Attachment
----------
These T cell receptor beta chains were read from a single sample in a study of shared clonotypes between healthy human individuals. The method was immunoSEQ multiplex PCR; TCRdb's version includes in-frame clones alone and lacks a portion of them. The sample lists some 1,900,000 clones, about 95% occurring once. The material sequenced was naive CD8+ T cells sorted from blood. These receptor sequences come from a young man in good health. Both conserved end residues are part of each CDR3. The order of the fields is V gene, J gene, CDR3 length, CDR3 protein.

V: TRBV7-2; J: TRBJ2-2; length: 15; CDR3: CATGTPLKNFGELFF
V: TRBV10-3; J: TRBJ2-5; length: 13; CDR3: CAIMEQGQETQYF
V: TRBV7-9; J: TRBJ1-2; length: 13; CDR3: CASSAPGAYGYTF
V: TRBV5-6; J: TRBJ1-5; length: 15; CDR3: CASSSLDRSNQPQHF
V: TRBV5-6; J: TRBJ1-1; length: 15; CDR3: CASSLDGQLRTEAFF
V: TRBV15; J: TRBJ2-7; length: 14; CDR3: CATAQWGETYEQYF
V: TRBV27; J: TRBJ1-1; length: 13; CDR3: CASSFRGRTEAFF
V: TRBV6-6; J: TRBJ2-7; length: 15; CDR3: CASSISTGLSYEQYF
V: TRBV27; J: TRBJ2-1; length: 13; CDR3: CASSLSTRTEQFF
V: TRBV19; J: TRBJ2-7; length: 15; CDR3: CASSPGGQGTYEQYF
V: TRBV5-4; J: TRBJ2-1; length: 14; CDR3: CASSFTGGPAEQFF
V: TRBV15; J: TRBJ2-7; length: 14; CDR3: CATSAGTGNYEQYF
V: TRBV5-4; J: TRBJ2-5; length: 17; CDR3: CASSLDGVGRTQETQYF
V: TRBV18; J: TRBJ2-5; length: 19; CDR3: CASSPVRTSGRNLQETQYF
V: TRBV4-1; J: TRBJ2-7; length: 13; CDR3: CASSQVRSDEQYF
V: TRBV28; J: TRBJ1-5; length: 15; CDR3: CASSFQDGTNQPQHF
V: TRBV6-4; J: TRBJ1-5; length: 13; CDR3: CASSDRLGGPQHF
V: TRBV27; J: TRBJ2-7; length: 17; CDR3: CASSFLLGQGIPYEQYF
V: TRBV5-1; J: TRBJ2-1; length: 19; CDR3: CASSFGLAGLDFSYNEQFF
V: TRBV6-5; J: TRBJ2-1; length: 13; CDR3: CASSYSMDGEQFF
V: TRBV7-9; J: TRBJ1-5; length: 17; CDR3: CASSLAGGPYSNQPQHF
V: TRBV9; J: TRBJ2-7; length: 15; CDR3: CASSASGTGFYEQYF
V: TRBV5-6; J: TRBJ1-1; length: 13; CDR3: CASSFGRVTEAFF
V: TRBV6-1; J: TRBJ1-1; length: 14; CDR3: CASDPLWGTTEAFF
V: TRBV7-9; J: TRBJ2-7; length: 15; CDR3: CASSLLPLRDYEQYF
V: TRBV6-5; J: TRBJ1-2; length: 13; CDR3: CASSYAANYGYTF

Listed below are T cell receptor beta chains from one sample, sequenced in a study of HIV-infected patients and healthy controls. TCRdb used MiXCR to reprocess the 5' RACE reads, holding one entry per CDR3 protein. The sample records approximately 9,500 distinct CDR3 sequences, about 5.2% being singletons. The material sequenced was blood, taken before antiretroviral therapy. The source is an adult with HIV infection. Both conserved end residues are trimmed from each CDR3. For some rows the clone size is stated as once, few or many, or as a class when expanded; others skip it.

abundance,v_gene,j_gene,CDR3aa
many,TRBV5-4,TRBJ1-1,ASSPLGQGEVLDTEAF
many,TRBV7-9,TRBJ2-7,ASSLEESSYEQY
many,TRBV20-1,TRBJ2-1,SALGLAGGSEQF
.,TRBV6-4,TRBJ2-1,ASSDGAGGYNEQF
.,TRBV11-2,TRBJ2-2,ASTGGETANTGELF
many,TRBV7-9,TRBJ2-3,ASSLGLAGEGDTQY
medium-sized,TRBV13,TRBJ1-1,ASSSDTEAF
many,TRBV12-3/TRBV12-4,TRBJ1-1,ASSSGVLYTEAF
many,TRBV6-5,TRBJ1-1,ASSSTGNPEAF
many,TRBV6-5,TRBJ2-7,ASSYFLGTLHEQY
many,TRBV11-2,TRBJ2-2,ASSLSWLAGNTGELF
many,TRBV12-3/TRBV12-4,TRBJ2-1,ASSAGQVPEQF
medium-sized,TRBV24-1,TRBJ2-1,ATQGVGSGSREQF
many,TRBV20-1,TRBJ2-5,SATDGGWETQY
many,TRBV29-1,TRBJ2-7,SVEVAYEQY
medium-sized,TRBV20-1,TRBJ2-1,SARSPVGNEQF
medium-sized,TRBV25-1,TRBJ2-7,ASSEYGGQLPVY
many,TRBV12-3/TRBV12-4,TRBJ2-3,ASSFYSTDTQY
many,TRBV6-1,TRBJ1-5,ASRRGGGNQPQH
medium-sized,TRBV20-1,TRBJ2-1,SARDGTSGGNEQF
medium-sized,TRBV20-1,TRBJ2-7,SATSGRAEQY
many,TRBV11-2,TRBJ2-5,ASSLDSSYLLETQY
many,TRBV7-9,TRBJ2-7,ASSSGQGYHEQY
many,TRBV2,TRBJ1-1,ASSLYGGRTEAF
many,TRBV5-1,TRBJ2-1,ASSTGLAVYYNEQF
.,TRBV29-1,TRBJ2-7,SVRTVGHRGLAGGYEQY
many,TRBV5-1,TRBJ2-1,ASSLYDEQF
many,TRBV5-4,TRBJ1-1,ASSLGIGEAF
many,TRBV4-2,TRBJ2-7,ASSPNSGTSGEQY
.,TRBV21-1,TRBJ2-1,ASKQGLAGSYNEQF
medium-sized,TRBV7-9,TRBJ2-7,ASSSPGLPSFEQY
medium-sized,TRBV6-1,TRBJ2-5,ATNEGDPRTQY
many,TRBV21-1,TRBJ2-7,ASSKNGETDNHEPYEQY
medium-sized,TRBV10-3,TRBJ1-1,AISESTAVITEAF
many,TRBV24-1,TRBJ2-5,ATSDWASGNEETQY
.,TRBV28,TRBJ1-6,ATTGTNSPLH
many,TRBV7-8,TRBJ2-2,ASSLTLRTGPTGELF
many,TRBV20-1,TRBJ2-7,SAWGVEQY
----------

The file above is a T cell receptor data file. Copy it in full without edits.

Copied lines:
These T cell receptor beta chains were read from a single sample in a study of shared clonotypes between healthy human individuals. The method was immunoSEQ multiplex PCR; TCRdb's version includes in-frame clones alone and lacks a portion of them. The sample lists some 1,900,000 clones, about 95% occurring once. The material sequenced was naive CD8+ T cells sorted from blood. These receptor sequences come from a young man in good health. Both conserved end residues are part of each CDR3. The order of the fields is V gene, J gene, CDR3 length, CDR3 protein.

V: TRBV7-2; J: TRBJ2-2; length: 15; CDR3: CATGTPLKNFGELFF
V: TRBV10-3; J: TRBJ2-5; length: 13; CDR3: CAIMEQGQETQYF
V: TRBV7-9; J: TRBJ1-2; length: 13; CDR3: CASSAPGAYGYTF
V: TRBV5-6; J: TRBJ1-5; length: 15; CDR3: CASSSLDRSNQPQHF
V: TRBV5-6; J: TRBJ1-1; length: 15; CDR3: CASSLDGQLRTEAFF
V: TRBV15; J: TRBJ2-7; length: 14; CDR3: CATAQWGETYEQYF
V: TRBV27; J: TRBJ1-1; length: 13; CDR3: CASSFRGRTEAFF
V: TRBV6-6; J: TRBJ2-7; length: 15; CDR3: CASSISTGLSYEQYF
V: TRBV27; J: TRBJ2-1; length: 13; CDR3: CASSLSTRTEQFF
V: TRBV19; J: TRBJ2-7; length: 15; CDR3: CASSPGGQGTYEQYF
V: TRBV5-4; J: TRBJ2-1; length: 14; CDR3: CASSFTGGPAEQFF
V: TRBV15; J: TRBJ2-7; length: 14; CDR3: CATSAGTGNYEQYF
V: TRBV5-4; J: TRBJ2-5; length: 17; CDR3: CASSLDGVGRTQETQYF
V: TRBV18; J: TRBJ2-5; length: 19; CDR3: CASSPVRTSGRNLQETQYF
V: TRBV4-1; J: TRBJ2-7; length: 13; CDR3: CASSQVRSDEQYF
V: TRBV28; J: TRBJ1-5; length: 15; CDR3: CASSFQDGTNQPQHF
V: TRBV6-4; J: TRBJ1-5; length: 13; CDR3: CASSDRLGGPQHF
V: TRBV27; J: TRBJ2-7; length: 17; CDR3: CASSFLLGQGIPYEQYF
V: TRBV5-1; J: TRBJ2-1; length: 19; CDR3: CASSFGLAGLDFSYNEQFF
V: TRBV6-5; J: TRBJ2-1; length: 13; CDR3: CASSYSMDGEQFF
V: TRBV7-9; J: TRBJ1-5; length: 17; CDR3: CASSLAGGPYSNQPQHF
V: TRBV9; J: TRBJ2-7; length: 15; CDR3: CASSASGTGFYEQYF
V: TRBV5-6; J: TRBJ1-1; length: 13; CDR3: CASSFGRVTEAFF
V: TRBV6-1; J: TRBJ1-1; length: 14; CDR3: CASDPLWGTTEAFF
V: TRBV7-9; J: TRBJ2-7; length: 15; CDR3: CASSLLPLRDYEQYF
V: TRBV6-5; J: TRBJ1-2; length: 13; CDR3: CASSYAANYGYTF

Listed below are T cell receptor beta chains from one sample, sequenced in a study of HIV-infected patients and healthy controls. TCRdb used MiXCR to reprocess the 5' RACE reads, holding one entry per CDR3 protein. The sample records approximately 9,500 distinct CDR3 sequences, about 5.2% being singletons. The material sequenced was blood, taken before antiretroviral therapy. The source is an adult with HIV infection. Both conserved end residues are trimmed from each CDR3. For some rows the clone size is stated as once, few or many, or as a class when expanded; others skip it.

abundance,v_gene,j_gene,CDR3aa
many,TRBV5-4,TRBJ1-1,ASSPLGQGEVLDTEAF
many,TRBV7-9,TRBJ2-7,ASSLEESSYEQY
many,TRBV20-1,TRBJ2-1,SALGLAGGSEQF
.,TRBV6-4,TRBJ2-1,ASSDGAGGYNEQF
.,TRBV11-2,TRBJ2-2,ASTGGETANTGELF
many,TRBV7-9,TRBJ2-3,ASSLGLAGEGDTQY
medium-sized,TRBV13,TRBJ1-1,ASSSDTEAF
many,TRBV12-3/TRBV12-4,TRBJ1-1,ASSSGVLYTEAF
many,TRBV6-5,TRBJ1-1,ASSSTGNPEAF
many,TRBV6-5,TRBJ2-7,ASSYFLGTLHEQY
many,TRBV11-2,TRBJ2-2,ASSLSWLAGNTGELF
many,TRBV12-3/TRBV12-4,TRBJ2-1,ASSAGQVPEQF
medium-sized,TRBV24-1,TRBJ2-1,ATQGVGSGSREQF
many,TRBV20-1,TRBJ2-5,SATDGGWETQY
many,TRBV29-1,TRBJ2-7,SVEVAYEQY
medium-sized,TRBV20-1,TRBJ2-1,SARSPVGNEQF
medium-sized,TRBV25-1,TRBJ2-7,ASSEYGGQLPVY
many,TRBV12-3/TRBV12-4,TRBJ2-3,ASSFYSTDTQY
many,TRBV6-1,TRBJ1-5,ASRRGGGNQPQH
medium-sized,TRBV20-1,TRBJ2-1,SARDGTSGGNEQF
medium-sized,TRBV20-1,TRBJ2-7,SATSGRAEQY
many,TRBV11-2,TRBJ2-5,ASSLDSSYLLETQY
many,TRBV7-9,TRBJ2-7,ASSSGQGYHEQY
many,TRBV2,TRBJ1-1,ASSLYGGRTEAF
many,TRBV5-1,TRBJ2-1,ASSTGLAVYYNEQF
.,TRBV29-1,TRBJ2-7,SVRTVGHRGLAGGYEQY
many,TRBV5-1,TRBJ2-1,ASSLYDEQF
many,TRBV5-4,TRBJ1-1,ASSLGIGEAF
many,TRBV4-2,TRBJ2-7,ASSPNSGTSGEQY
.,TRBV21-1,TRBJ2-1,ASKQGLAGSYNEQF
medium-sized,TRBV7-9,TRBJ2-7,ASSSPGLPSFEQY
medium-sized,TRBV6-1,TRBJ2-5,ATNEGDPRTQY
many,TRBV21-1,TRBJ2-7,ASSKNGETDNHEPYEQY
medium-sized,TRBV10-3,TRBJ1-1,AISESTAVITEAF
many,TRBV24-1,TRBJ2-5,ATSDWASGNEETQY
.,TRBV28,TRBJ1-6,ATTGTNSPLH
many,TRBV7-8,TRBJ2-2,ASSLTLRTGPTGELF
many,TRBV20-1,TRBJ2-7,SAWGVEQY